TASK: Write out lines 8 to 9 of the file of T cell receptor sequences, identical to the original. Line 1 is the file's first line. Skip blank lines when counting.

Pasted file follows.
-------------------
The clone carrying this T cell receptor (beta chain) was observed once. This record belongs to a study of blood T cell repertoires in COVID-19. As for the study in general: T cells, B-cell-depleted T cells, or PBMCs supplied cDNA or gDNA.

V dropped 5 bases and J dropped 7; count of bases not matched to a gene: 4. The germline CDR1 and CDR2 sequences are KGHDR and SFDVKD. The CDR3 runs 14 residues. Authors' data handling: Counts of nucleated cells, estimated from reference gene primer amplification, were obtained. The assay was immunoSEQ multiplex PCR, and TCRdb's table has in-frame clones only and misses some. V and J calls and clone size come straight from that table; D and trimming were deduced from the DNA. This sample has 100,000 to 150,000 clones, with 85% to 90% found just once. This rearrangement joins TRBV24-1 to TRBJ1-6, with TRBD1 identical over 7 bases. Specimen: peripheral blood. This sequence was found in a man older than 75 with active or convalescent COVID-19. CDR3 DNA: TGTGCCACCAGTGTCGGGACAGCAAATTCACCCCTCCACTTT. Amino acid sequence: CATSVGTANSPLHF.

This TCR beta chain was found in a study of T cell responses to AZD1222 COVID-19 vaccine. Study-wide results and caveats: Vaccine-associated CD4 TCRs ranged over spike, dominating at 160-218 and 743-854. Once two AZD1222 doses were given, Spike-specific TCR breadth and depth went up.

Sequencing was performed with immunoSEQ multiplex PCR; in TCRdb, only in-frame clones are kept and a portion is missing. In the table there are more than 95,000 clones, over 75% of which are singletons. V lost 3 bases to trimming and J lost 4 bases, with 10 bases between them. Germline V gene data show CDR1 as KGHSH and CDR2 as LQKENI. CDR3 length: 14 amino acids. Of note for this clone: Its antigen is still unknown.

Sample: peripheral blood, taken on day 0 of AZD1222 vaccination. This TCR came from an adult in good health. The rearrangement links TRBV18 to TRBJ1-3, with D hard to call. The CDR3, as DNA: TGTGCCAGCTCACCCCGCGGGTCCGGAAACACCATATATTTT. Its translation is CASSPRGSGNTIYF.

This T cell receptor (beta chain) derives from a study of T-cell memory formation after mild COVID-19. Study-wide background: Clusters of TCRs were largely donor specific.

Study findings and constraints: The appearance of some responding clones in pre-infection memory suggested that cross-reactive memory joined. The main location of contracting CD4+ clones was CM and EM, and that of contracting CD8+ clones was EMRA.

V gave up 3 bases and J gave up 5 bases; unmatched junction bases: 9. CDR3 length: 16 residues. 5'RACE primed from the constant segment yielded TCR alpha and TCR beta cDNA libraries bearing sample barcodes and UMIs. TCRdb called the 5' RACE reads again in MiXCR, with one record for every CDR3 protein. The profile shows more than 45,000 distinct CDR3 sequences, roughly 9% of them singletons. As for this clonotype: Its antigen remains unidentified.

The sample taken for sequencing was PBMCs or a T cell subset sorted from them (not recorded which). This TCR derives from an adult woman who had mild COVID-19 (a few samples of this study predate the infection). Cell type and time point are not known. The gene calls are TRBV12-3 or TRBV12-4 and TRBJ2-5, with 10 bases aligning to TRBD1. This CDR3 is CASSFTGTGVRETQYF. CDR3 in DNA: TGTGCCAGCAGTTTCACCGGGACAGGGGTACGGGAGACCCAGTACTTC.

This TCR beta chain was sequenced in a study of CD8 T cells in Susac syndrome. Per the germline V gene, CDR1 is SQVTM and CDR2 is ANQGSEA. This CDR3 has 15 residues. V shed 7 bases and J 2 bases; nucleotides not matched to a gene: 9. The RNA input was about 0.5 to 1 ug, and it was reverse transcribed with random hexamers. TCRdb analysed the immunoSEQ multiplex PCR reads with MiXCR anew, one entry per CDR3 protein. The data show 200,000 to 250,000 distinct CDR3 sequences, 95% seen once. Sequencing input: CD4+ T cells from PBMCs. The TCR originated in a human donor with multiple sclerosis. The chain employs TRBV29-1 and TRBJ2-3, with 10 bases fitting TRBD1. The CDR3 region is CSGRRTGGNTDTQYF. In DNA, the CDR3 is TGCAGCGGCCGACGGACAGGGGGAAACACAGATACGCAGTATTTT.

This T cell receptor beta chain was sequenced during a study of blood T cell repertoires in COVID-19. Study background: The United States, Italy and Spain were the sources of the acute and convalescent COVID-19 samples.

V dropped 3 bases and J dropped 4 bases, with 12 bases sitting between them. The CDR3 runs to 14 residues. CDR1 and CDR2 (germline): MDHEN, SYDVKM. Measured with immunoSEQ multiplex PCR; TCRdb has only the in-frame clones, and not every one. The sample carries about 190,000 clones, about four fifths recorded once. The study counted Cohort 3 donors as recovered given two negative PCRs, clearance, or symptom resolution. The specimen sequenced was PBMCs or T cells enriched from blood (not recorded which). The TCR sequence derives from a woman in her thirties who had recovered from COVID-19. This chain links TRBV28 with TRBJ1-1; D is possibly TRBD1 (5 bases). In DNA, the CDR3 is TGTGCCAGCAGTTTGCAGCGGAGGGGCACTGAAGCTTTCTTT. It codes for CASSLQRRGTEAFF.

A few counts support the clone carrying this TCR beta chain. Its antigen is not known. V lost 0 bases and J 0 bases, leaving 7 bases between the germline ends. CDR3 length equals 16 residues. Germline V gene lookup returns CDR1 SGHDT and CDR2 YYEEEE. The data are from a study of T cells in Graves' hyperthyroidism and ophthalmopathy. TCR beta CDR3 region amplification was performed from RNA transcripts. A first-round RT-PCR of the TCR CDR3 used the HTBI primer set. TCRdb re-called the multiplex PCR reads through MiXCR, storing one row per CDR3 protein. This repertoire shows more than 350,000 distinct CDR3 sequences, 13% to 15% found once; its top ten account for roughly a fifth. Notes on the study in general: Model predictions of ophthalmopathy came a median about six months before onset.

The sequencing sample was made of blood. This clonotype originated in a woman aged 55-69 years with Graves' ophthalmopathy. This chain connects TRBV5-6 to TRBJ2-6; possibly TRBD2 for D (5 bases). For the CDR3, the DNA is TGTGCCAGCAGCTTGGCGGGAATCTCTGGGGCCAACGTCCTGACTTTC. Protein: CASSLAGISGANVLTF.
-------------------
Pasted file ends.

V gave up 3 bases and J gave up 5 bases; unmatched junction bases: 9. CDR3 length: 16 residues. 5'RACE primed from the constant segment yielded TCR alpha and TCR beta cDNA libraries bearing sample barcodes and UMIs. TCRdb called the 5' RACE reads again in MiXCR, with one record for every CDR3 protein. The profile shows more than 45,000 distinct CDR3 sequences, roughly 9% of them singletons. As for this clonotype: Its antigen remains unidentified.

The sample taken for sequencing was PBMCs or a T cell subset sorted from them (not recorded which). This TCR derives from an adult woman who had mild COVID-19 (a few samples of this study predate the infection). Cell type and time point are not known. The gene calls are TRBV12-3 or TRBV12-4 and TRBJ2-5, with 10 bases aligning to TRBD1. This CDR3 is CASSFTGTGVRETQYF. CDR3 in DNA: TGTGCCAGCAGTTTCACCGGGACAGGGGTACGGGAGACCCAGTACTTC.